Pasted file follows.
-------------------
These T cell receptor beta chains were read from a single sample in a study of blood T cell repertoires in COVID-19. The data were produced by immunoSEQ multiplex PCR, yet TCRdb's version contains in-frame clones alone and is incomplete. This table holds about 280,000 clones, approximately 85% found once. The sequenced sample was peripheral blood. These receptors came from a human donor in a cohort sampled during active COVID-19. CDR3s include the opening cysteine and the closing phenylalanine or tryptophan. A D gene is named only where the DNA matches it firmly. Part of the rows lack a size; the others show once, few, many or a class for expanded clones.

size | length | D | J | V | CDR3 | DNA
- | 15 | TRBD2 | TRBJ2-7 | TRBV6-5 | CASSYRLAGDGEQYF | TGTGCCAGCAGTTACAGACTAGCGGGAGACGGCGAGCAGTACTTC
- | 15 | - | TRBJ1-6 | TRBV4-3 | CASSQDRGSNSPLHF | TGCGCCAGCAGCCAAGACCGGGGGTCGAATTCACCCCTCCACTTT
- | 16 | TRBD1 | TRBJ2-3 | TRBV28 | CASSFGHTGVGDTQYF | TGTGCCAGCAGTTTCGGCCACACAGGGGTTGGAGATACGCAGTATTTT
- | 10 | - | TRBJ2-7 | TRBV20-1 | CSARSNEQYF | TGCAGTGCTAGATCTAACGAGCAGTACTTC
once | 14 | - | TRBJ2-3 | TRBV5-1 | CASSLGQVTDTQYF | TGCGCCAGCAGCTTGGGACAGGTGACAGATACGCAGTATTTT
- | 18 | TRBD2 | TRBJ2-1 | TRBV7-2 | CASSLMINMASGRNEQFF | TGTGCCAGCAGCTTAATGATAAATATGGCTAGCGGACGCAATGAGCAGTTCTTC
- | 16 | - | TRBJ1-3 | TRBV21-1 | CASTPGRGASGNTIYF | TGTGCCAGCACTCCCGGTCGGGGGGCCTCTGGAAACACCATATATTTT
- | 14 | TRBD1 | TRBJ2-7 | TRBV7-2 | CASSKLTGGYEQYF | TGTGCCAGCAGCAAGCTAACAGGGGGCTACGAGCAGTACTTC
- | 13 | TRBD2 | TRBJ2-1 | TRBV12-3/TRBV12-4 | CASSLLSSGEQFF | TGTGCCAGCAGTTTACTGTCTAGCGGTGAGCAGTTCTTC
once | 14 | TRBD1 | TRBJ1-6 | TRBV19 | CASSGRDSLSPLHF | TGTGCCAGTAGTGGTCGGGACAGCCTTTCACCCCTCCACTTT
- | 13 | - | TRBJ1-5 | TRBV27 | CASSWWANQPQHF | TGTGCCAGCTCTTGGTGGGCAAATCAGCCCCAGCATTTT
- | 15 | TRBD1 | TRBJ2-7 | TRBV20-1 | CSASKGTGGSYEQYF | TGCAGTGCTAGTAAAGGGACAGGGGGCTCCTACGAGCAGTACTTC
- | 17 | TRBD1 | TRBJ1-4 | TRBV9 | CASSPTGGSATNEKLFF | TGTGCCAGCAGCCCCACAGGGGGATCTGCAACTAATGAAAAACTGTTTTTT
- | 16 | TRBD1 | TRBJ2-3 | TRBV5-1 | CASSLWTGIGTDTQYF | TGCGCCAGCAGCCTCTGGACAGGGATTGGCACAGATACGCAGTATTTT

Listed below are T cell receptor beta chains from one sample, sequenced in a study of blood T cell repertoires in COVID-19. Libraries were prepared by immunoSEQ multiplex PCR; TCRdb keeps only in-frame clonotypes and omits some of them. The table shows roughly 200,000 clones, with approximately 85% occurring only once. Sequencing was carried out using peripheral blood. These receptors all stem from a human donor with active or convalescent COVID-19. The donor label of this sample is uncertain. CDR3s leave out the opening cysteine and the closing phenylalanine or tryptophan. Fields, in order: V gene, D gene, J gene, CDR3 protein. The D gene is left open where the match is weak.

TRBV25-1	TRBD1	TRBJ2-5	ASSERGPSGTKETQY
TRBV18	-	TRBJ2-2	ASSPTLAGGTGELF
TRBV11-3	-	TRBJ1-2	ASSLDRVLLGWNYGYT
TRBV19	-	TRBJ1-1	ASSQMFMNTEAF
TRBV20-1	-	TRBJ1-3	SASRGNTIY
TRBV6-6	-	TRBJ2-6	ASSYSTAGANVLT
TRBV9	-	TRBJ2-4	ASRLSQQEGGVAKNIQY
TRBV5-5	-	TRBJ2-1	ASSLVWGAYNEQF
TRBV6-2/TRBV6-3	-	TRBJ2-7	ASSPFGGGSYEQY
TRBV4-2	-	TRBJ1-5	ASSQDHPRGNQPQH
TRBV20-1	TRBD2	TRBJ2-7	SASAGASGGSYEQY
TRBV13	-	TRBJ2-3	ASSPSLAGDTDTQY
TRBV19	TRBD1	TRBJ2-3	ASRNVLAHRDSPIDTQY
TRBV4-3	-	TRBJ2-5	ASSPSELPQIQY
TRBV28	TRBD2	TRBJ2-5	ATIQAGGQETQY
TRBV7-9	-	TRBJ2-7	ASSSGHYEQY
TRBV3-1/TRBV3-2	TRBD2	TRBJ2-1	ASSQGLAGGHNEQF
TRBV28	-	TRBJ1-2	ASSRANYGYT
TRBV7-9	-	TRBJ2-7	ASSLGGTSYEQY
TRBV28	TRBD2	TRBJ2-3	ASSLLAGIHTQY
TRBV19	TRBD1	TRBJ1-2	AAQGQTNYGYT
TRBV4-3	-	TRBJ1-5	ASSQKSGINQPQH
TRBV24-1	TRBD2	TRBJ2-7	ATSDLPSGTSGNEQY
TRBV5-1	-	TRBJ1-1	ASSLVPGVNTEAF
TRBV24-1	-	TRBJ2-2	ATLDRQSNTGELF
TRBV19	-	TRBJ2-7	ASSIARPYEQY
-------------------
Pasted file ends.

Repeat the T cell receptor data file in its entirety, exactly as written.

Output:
These T cell receptor beta chains were read from a single sample in a study of blood T cell repertoires in COVID-19. The data were produced by immunoSEQ multiplex PCR, yet TCRdb's version contains in-frame clones alone and is incomplete. This table holds about 280,000 clones, approximately 85% found once. The sequenced sample was peripheral blood. These receptors came from a human donor in a cohort sampled during active COVID-19. CDR3s include the opening cysteine and the closing phenylalanine or tryptophan. A D gene is named only where the DNA matches it firmly. Part of the rows lack a size; the others show once, few, many or a class for expanded clones.

size | length | D | J | V | CDR3 | DNA
- | 15 | TRBD2 | TRBJ2-7 | TRBV6-5 | CASSYRLAGDGEQYF | TGTGCCAGCAGTTACAGACTAGCGGGAGACGGCGAGCAGTACTTC
- | 15 | - | TRBJ1-6 | TRBV4-3 | CASSQDRGSNSPLHF | TGCGCCAGCAGCCAAGACCGGGGGTCGAATTCACCCCTCCACTTT
- | 16 | TRBD1 | TRBJ2-3 | TRBV28 | CASSFGHTGVGDTQYF | TGTGCCAGCAGTTTCGGCCACACAGGGGTTGGAGATACGCAGTATTTT
- | 10 | - | TRBJ2-7 | TRBV20-1 | CSARSNEQYF | TGCAGTGCTAGATCTAACGAGCAGTACTTC
once | 14 | - | TRBJ2-3 | TRBV5-1 | CASSLGQVTDTQYF | TGCGCCAGCAGCTTGGGACAGGTGACAGATACGCAGTATTTT
- | 18 | TRBD2 | TRBJ2-1 | TRBV7-2 | CASSLMINMASGRNEQFF | TGTGCCAGCAGCTTAATGATAAATATGGCTAGCGGACGCAATGAGCAGTTCTTC
- | 16 | - | TRBJ1-3 | TRBV21-1 | CASTPGRGASGNTIYF | TGTGCCAGCACTCCCGGTCGGGGGGCCTCTGGAAACACCATATATTTT
- | 14 | TRBD1 | TRBJ2-7 | TRBV7-2 | CASSKLTGGYEQYF | TGTGCCAGCAGCAAGCTAACAGGGGGCTACGAGCAGTACTTC
- | 13 | TRBD2 | TRBJ2-1 | TRBV12-3/TRBV12-4 | CASSLLSSGEQFF | TGTGCCAGCAGTTTACTGTCTAGCGGTGAGCAGTTCTTC
once | 14 | TRBD1 | TRBJ1-6 | TRBV19 | CASSGRDSLSPLHF | TGTGCCAGTAGTGGTCGGGACAGCCTTTCACCCCTCCACTTT
- | 13 | - | TRBJ1-5 | TRBV27 | CASSWWANQPQHF | TGTGCCAGCTCTTGGTGGGCAAATCAGCCCCAGCATTTT
- | 15 | TRBD1 | TRBJ2-7 | TRBV20-1 | CSASKGTGGSYEQYF | TGCAGTGCTAGTAAAGGGACAGGGGGCTCCTACGAGCAGTACTTC
- | 17 | TRBD1 | TRBJ1-4 | TRBV9 | CASSPTGGSATNEKLFF | TGTGCCAGCAGCCCCACAGGGGGATCTGCAACTAATGAAAAACTGTTTTTT
- | 16 | TRBD1 | TRBJ2-3 | TRBV5-1 | CASSLWTGIGTDTQYF | TGCGCCAGCAGCCTCTGGACAGGGATTGGCACAGATACGCAGTATTTT

Listed below are T cell receptor beta chains from one sample, sequenced in a study of blood T cell repertoires in COVID-19. Libraries were prepared by immunoSEQ multiplex PCR; TCRdb keeps only in-frame clonotypes and omits some of them. The table shows roughly 200,000 clones, with approximately 85% occurring only once. Sequencing was carried out using peripheral blood. These receptors all stem from a human donor with active or convalescent COVID-19. The donor label of this sample is uncertain. CDR3s leave out the opening cysteine and the closing phenylalanine or tryptophan. Fields, in order: V gene, D gene, J gene, CDR3 protein. The D gene is left open where the match is weak.

TRBV25-1	TRBD1	TRBJ2-5	ASSERGPSGTKETQY
TRBV18	-	TRBJ2-2	ASSPTLAGGTGELF
TRBV11-3	-	TRBJ1-2	ASSLDRVLLGWNYGYT
TRBV19	-	TRBJ1-1	ASSQMFMNTEAF
TRBV20-1	-	TRBJ1-3	SASRGNTIY
TRBV6-6	-	TRBJ2-6	ASSYSTAGANVLT
TRBV9	-	TRBJ2-4	ASRLSQQEGGVAKNIQY
TRBV5-5	-	TRBJ2-1	ASSLVWGAYNEQF
TRBV6-2/TRBV6-3	-	TRBJ2-7	ASSPFGGGSYEQY
TRBV4-2	-	TRBJ1-5	ASSQDHPRGNQPQH
TRBV20-1	TRBD2	TRBJ2-7	SASAGASGGSYEQY
TRBV13	-	TRBJ2-3	ASSPSLAGDTDTQY
TRBV19	TRBD1	TRBJ2-3	ASRNVLAHRDSPIDTQY
TRBV4-3	-	TRBJ2-5	ASSPSELPQIQY
TRBV28	TRBD2	TRBJ2-5	ATIQAGGQETQY
TRBV7-9	-	TRBJ2-7	ASSSGHYEQY
TRBV3-1/TRBV3-2	TRBD2	TRBJ2-1	ASSQGLAGGHNEQF
TRBV28	-	TRBJ1-2	ASSRANYGYT
TRBV7-9	-	TRBJ2-7	ASSLGGTSYEQY
TRBV28	TRBD2	TRBJ2-3	ASSLLAGIHTQY
TRBV19	TRBD1	TRBJ1-2	AAQGQTNYGYT
TRBV4-3	-	TRBJ1-5	ASSQKSGINQPQH
TRBV24-1	TRBD2	TRBJ2-7	ATSDLPSGTSGNEQY
TRBV5-1	-	TRBJ1-1	ASSLVPGVNTEAF
TRBV24-1	-	TRBJ2-2	ATLDRQSNTGELF
TRBV19	-	TRBJ2-7	ASSIARPYEQY